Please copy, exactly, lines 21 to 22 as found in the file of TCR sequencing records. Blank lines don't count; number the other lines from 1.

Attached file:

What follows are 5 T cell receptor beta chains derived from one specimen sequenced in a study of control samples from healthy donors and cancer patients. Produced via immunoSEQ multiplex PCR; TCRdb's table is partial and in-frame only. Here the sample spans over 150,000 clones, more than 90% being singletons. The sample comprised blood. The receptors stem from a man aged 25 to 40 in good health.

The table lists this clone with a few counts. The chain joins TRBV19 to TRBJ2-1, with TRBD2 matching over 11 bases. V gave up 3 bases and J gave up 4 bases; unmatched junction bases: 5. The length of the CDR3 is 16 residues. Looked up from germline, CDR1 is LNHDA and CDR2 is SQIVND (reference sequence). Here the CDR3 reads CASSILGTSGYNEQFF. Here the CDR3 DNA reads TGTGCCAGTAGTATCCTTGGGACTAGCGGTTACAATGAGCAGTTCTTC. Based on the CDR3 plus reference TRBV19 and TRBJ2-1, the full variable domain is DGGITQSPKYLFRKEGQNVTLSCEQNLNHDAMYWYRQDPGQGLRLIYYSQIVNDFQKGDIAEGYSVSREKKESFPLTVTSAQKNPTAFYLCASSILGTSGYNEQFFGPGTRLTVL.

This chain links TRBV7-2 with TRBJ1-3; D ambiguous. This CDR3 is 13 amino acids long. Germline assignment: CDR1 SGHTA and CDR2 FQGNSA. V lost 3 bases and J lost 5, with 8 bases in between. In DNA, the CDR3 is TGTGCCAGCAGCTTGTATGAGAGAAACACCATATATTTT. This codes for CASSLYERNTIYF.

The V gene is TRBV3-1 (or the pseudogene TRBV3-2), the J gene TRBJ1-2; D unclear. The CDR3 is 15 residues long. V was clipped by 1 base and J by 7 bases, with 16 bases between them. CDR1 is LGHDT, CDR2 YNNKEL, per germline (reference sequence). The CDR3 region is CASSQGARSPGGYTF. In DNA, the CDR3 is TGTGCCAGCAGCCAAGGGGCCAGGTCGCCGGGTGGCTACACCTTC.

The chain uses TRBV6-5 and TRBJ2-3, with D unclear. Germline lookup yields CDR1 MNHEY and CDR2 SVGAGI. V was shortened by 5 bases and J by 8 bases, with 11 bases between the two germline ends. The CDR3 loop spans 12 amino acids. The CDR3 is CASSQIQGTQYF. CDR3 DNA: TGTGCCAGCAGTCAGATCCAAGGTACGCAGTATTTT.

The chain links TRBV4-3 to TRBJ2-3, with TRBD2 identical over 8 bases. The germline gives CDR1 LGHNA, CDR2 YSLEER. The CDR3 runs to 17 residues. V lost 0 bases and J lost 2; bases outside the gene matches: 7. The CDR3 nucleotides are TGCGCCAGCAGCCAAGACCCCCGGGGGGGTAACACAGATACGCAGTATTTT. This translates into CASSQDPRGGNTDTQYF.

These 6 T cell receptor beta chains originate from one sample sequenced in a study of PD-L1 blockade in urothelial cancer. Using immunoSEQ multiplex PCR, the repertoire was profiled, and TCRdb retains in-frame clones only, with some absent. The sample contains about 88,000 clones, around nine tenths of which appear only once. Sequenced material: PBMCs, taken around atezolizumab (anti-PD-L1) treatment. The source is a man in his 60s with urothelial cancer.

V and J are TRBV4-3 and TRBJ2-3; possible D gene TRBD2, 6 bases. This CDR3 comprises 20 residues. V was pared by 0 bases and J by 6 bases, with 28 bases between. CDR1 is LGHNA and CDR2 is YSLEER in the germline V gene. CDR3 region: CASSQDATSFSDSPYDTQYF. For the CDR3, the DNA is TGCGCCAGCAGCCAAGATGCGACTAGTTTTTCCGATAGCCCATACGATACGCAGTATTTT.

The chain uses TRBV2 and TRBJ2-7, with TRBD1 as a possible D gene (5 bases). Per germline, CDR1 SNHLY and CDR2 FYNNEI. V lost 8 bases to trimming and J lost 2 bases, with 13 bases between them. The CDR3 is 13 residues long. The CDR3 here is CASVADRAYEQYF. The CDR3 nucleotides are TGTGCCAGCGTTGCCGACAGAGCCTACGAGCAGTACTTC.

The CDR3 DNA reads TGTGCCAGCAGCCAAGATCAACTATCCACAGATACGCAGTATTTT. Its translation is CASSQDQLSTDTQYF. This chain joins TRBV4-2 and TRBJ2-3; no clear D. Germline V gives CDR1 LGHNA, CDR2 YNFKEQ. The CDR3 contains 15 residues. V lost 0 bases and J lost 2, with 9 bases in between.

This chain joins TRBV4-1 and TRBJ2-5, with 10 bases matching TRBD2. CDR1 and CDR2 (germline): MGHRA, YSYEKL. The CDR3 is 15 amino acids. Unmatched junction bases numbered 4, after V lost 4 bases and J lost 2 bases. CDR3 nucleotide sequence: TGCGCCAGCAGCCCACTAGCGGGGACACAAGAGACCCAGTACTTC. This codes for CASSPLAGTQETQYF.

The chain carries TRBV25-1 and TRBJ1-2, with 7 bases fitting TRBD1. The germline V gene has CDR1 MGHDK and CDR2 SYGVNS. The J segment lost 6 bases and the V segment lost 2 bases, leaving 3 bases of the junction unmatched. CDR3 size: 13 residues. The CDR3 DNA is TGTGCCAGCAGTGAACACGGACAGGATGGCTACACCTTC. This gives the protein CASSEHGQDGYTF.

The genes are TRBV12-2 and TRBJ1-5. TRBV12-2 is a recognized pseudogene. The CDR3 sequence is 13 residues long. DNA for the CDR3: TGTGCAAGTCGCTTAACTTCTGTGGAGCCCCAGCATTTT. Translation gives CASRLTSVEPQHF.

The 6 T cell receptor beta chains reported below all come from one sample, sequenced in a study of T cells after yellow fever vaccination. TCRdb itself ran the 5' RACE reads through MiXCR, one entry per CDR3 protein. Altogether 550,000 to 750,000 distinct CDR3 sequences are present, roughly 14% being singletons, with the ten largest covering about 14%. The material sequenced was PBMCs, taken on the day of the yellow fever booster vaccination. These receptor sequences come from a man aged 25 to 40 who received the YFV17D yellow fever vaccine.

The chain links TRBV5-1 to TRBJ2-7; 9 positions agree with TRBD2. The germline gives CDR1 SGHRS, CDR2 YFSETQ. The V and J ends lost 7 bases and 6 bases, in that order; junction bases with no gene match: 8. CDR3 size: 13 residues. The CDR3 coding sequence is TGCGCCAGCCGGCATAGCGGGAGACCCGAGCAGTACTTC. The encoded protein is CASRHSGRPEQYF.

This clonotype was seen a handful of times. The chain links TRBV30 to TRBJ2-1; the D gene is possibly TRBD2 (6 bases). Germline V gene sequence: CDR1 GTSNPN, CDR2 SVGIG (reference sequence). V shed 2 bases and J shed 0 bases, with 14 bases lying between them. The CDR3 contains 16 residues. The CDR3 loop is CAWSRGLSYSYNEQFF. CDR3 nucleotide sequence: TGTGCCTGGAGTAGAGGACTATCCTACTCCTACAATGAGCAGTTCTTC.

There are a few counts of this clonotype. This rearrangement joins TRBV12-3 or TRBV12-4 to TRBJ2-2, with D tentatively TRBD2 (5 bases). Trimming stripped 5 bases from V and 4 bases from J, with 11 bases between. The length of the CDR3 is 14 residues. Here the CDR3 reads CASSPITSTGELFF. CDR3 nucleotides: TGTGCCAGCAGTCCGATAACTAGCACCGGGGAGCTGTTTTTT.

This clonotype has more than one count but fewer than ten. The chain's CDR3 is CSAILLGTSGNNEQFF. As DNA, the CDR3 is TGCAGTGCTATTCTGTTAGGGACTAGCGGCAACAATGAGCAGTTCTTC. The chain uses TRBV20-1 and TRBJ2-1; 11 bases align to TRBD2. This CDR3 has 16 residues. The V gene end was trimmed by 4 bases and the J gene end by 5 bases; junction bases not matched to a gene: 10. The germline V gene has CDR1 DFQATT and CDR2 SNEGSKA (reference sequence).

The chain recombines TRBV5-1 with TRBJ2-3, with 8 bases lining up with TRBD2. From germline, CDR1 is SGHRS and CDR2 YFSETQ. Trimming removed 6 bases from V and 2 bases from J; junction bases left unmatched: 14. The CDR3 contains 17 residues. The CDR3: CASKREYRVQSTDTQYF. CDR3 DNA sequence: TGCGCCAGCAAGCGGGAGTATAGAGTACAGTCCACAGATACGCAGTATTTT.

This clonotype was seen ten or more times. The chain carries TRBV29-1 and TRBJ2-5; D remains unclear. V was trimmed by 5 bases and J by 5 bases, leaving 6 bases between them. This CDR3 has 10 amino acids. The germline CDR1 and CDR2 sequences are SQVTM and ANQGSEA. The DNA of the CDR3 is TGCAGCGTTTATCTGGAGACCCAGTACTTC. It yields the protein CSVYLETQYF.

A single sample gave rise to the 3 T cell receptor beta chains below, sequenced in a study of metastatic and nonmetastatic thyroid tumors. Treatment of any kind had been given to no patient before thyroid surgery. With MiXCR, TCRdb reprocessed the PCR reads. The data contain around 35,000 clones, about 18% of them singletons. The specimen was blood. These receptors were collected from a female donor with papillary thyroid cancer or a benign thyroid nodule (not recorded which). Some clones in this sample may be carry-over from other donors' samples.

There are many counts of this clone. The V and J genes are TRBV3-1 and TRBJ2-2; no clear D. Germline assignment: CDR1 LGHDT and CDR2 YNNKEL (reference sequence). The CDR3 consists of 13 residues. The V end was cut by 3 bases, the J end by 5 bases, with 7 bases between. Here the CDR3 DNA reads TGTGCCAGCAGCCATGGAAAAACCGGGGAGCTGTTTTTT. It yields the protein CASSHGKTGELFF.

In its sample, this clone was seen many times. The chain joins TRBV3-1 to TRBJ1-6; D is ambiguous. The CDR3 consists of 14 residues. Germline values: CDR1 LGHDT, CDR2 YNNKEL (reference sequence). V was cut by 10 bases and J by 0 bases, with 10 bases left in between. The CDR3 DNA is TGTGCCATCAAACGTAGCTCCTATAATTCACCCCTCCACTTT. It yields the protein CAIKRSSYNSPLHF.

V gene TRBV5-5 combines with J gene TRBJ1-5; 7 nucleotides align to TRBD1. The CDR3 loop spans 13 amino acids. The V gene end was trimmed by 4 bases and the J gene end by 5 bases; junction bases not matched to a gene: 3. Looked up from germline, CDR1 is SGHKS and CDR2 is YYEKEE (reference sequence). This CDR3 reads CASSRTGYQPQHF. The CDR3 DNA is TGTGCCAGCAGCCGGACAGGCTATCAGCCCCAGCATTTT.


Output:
A single sample gave rise to the 3 T cell receptor beta chains below, sequenced in a study of metastatic and nonmetastatic thyroid tumors. Treatment of any kind had been given to no patient before thyroid surgery. With MiXCR, TCRdb reprocessed the PCR reads. The data contain around 35,000 clones, about 18% of them singletons. The specimen was blood. These receptors were collected from a female donor with papillary thyroid cancer or a benign thyroid nodule (not recorded which). Some clones in this sample may be carry-over from other donors' samples.

There are many counts of this clone. The V and J genes are TRBV3-1 and TRBJ2-2; no clear D. Germline assignment: CDR1 LGHDT and CDR2 YNNKEL (reference sequence). The CDR3 consists of 13 residues. The V end was cut by 3 bases, the J end by 5 bases, with 7 bases between. Here the CDR3 DNA reads TGTGCCAGCAGCCATGGAAAAACCGGGGAGCTGTTTTTT. It yields the protein CASSHGKTGELFF.